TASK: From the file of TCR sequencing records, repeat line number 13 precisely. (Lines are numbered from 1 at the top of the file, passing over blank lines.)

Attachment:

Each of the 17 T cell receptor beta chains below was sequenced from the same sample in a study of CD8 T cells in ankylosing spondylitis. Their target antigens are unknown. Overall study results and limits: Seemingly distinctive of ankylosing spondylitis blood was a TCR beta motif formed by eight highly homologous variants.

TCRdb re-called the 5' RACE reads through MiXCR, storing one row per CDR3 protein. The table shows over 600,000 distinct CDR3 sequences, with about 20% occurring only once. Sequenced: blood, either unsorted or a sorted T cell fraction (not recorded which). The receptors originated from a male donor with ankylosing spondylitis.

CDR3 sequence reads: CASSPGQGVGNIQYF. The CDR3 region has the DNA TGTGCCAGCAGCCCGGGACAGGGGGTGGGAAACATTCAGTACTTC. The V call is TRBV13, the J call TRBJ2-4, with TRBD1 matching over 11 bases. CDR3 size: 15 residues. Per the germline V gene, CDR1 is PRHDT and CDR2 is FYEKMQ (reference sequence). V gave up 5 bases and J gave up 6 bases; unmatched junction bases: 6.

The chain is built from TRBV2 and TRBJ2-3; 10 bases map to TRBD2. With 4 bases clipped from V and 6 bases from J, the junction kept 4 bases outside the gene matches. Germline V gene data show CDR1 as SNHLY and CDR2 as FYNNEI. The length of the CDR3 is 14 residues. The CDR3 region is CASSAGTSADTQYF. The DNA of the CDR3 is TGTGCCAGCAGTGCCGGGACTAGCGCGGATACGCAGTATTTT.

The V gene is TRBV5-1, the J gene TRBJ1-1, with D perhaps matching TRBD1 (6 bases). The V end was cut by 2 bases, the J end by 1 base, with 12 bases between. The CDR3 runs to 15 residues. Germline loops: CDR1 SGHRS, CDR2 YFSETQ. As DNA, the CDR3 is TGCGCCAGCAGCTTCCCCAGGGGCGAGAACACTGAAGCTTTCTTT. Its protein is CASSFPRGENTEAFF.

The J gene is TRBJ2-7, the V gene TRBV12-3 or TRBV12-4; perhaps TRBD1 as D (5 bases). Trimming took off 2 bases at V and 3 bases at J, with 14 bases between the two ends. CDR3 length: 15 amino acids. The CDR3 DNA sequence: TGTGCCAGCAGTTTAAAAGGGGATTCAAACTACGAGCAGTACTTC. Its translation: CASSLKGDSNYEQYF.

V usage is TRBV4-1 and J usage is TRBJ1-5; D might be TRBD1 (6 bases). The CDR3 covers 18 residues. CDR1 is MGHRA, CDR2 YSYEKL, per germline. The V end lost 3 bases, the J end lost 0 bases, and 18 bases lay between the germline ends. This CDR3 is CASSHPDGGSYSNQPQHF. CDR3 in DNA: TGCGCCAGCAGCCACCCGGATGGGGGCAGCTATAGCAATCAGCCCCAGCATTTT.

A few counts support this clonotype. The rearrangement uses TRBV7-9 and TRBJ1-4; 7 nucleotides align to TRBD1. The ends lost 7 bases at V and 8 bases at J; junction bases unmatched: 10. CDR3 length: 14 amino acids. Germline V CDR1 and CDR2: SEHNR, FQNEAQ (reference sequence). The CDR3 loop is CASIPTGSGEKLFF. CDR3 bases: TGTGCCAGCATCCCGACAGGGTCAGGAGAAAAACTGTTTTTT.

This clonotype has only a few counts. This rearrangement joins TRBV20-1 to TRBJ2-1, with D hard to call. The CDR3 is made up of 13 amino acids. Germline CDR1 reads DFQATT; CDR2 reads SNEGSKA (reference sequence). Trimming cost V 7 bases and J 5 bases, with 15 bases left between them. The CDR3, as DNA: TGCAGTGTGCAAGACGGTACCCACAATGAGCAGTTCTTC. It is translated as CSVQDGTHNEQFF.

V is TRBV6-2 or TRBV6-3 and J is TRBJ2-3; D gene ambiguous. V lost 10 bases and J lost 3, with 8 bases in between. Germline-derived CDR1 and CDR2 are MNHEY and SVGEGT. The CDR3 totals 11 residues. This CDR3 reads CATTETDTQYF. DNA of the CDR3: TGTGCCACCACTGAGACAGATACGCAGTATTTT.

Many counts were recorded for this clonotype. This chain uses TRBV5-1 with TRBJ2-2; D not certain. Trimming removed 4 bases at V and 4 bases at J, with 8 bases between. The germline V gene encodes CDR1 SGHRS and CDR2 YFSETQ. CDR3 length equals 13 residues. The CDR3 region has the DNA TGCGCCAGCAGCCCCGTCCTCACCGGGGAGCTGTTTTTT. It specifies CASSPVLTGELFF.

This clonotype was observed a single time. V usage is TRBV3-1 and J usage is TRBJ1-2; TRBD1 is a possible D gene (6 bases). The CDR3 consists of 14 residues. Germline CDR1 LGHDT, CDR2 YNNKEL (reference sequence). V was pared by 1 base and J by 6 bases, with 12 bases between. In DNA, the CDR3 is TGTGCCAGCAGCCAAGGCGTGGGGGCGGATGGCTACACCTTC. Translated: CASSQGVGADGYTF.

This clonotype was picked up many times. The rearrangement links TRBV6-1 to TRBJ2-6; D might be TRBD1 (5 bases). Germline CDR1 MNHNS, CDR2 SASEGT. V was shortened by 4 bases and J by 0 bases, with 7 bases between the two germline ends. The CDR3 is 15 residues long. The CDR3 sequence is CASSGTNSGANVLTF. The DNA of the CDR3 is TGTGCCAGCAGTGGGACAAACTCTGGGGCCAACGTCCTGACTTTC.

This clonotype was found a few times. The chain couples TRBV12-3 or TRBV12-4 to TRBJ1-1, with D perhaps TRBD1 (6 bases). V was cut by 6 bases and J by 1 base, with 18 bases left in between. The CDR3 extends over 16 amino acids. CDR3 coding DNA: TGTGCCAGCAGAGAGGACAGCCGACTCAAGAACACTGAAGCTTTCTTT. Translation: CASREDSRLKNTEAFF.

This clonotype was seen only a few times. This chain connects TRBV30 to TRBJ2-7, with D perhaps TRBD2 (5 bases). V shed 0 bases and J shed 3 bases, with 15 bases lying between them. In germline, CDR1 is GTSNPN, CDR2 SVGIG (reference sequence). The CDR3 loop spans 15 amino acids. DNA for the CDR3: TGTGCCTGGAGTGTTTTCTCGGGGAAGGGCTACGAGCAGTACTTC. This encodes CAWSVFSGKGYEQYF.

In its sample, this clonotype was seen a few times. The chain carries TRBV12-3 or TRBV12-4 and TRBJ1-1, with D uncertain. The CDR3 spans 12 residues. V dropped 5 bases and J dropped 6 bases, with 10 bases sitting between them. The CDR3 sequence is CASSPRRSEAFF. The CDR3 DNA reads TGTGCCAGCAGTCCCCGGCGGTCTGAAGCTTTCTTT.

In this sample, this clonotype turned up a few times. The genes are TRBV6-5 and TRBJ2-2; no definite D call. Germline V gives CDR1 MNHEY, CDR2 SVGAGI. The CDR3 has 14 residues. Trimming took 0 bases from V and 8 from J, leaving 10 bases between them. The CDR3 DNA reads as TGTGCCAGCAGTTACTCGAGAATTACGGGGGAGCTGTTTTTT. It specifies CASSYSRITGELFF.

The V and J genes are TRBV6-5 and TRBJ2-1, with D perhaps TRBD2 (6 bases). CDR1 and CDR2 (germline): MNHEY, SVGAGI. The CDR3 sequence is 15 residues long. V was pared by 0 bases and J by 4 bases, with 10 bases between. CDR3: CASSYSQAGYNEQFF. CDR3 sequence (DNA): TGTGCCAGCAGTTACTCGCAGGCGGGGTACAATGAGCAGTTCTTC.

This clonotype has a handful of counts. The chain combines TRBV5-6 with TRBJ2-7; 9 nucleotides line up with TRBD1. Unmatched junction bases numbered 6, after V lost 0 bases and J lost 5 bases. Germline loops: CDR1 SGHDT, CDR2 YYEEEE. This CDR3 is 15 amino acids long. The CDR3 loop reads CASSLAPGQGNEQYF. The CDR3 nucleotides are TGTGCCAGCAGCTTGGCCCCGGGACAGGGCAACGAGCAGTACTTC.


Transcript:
This clonotype was picked up many times. The rearrangement links TRBV6-1 to TRBJ2-6; D might be TRBD1 (5 bases). Germline CDR1 MNHNS, CDR2 SASEGT. V was shortened by 4 bases and J by 0 bases, with 7 bases between the two germline ends. The CDR3 is 15 residues long. The CDR3 sequence is CASSGTNSGANVLTF. The DNA of the CDR3 is TGTGCCAGCAGTGGGACAAACTCTGGGGCCAACGTCCTGACTTTC.